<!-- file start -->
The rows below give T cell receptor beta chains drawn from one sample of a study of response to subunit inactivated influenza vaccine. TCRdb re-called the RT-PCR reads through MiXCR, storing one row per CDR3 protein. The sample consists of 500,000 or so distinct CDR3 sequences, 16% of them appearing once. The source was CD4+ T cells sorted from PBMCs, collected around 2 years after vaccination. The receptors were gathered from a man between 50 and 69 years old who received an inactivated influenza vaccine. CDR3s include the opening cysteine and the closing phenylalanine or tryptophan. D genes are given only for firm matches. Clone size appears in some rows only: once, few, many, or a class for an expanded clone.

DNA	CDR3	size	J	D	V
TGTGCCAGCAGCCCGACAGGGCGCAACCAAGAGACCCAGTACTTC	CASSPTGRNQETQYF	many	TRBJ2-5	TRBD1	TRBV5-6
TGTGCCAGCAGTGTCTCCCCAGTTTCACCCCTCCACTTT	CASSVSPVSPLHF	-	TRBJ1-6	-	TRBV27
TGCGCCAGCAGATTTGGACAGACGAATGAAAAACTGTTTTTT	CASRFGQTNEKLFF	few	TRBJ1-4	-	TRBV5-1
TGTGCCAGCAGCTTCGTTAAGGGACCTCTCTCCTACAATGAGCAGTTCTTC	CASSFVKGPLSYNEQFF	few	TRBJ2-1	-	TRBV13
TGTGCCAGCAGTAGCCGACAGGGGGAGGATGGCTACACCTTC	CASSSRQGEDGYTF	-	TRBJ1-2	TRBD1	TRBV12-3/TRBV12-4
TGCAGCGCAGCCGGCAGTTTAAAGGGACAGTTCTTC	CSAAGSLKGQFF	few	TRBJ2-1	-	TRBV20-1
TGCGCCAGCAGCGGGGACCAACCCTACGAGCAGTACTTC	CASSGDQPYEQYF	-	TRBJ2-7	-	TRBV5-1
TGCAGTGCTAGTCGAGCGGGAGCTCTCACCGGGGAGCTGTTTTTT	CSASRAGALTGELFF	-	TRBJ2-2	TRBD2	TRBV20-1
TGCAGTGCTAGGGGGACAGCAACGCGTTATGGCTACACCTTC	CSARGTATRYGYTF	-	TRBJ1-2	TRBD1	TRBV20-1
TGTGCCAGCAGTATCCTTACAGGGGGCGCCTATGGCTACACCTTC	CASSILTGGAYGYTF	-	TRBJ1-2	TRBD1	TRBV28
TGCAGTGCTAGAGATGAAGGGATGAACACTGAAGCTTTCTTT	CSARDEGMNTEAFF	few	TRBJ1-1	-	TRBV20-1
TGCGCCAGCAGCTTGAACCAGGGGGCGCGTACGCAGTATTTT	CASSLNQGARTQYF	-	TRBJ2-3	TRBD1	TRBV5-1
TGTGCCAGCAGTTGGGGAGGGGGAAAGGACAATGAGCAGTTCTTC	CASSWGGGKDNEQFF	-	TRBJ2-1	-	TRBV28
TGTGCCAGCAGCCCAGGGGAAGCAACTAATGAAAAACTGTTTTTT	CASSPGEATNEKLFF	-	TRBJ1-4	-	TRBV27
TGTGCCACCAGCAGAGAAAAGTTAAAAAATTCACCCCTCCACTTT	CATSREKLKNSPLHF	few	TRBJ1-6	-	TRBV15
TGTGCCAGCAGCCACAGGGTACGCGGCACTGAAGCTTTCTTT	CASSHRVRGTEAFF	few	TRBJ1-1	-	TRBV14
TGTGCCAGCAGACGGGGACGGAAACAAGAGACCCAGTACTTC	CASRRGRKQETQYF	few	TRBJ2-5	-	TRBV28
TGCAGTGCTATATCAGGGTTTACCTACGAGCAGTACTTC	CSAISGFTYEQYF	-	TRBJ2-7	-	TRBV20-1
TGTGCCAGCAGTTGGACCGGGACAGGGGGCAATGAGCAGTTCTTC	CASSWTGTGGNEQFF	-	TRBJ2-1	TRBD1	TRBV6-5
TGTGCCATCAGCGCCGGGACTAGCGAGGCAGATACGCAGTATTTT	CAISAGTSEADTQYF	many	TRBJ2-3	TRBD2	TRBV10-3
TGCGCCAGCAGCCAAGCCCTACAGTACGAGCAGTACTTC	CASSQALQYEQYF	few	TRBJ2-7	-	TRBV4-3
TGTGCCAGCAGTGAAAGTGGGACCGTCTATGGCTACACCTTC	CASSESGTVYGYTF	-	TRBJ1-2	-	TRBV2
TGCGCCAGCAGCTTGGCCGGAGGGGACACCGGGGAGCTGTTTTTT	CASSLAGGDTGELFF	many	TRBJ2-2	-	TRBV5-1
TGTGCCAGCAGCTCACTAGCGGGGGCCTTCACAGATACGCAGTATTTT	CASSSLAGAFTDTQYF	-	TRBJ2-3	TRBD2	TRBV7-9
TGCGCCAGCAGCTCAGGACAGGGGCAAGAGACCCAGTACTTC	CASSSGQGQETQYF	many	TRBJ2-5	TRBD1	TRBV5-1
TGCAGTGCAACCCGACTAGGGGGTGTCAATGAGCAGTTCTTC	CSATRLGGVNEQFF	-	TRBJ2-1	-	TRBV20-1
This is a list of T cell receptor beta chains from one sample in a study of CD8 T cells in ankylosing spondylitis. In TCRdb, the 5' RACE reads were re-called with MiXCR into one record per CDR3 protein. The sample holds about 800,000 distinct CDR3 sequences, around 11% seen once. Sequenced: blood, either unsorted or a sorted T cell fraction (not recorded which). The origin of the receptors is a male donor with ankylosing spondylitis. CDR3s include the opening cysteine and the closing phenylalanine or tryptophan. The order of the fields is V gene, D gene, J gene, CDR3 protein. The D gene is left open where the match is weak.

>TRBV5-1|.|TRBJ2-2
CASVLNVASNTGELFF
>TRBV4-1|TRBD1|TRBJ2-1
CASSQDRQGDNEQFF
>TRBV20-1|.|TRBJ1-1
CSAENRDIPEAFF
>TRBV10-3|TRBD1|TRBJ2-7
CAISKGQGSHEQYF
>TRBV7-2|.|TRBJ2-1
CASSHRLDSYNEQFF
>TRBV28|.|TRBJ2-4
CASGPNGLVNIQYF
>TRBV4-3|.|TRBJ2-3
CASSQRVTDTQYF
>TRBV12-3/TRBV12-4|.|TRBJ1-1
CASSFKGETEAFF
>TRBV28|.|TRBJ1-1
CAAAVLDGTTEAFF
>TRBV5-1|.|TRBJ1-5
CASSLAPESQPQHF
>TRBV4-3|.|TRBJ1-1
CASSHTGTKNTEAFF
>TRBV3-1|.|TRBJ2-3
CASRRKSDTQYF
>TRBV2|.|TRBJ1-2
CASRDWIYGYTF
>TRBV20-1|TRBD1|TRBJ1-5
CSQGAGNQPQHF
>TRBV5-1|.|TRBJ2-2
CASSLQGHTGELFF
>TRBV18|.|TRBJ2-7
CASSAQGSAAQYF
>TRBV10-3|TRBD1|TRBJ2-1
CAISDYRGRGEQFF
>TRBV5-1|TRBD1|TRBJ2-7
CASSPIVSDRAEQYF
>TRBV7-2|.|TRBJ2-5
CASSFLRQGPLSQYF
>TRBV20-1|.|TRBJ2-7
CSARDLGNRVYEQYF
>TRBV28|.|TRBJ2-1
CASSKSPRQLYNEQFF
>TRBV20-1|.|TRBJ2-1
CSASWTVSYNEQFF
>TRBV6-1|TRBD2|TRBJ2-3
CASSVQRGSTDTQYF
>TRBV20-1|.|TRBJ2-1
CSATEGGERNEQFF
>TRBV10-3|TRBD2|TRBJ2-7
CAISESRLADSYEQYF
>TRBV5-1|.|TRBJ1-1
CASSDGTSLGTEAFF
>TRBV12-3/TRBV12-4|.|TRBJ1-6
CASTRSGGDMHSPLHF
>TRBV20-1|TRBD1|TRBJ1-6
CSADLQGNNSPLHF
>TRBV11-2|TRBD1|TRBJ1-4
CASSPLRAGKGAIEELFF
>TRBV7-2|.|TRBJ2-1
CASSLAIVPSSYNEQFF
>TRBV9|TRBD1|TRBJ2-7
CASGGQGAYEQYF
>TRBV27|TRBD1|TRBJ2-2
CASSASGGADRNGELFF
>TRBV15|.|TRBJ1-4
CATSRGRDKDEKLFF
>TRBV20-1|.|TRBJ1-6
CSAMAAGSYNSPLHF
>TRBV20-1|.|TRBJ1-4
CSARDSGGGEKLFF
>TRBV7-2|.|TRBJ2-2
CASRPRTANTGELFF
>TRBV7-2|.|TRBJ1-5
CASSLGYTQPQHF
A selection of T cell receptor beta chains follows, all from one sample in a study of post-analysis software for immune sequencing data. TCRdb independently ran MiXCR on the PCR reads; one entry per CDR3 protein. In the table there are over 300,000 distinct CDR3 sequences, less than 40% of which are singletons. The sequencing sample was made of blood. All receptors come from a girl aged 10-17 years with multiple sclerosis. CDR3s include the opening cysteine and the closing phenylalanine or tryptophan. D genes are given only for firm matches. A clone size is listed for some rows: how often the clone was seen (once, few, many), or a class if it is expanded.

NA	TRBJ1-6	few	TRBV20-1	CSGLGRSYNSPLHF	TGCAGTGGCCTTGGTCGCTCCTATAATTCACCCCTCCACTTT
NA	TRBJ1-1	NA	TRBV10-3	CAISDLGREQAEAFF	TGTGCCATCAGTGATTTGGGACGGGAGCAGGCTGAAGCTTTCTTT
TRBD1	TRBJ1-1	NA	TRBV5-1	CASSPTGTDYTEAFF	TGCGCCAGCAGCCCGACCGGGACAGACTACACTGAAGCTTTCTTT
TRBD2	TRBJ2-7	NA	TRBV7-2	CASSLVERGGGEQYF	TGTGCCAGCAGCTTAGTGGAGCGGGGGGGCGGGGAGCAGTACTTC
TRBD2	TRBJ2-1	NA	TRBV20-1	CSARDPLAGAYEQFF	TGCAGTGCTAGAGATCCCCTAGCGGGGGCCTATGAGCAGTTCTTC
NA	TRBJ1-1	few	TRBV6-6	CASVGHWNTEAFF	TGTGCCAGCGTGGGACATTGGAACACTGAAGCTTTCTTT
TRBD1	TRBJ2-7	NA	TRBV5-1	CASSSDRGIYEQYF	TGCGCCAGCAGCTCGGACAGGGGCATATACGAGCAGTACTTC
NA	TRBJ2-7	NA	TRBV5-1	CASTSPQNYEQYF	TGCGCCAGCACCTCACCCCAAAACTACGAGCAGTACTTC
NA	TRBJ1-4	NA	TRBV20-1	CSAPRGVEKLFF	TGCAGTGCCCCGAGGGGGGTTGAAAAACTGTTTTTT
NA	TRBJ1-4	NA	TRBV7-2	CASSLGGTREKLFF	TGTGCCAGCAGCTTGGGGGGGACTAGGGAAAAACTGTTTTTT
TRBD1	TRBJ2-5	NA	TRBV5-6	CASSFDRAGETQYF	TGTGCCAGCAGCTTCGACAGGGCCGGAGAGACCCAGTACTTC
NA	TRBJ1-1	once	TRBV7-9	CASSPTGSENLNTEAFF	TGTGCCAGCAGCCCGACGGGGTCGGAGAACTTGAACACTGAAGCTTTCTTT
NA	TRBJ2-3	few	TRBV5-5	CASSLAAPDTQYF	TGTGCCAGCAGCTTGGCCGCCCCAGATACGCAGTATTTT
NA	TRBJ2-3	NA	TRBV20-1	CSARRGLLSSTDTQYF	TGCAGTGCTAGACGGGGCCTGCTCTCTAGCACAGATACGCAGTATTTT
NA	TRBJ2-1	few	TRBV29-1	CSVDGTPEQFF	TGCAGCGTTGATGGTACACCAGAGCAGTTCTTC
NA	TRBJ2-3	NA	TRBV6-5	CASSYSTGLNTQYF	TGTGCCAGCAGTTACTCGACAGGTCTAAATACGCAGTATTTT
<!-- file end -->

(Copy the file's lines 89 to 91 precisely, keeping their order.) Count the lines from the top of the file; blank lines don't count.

CASSLAIVPSSYNEQFF
>TRBV9|TRBD1|TRBJ2-7
CASGGQGAYEQYF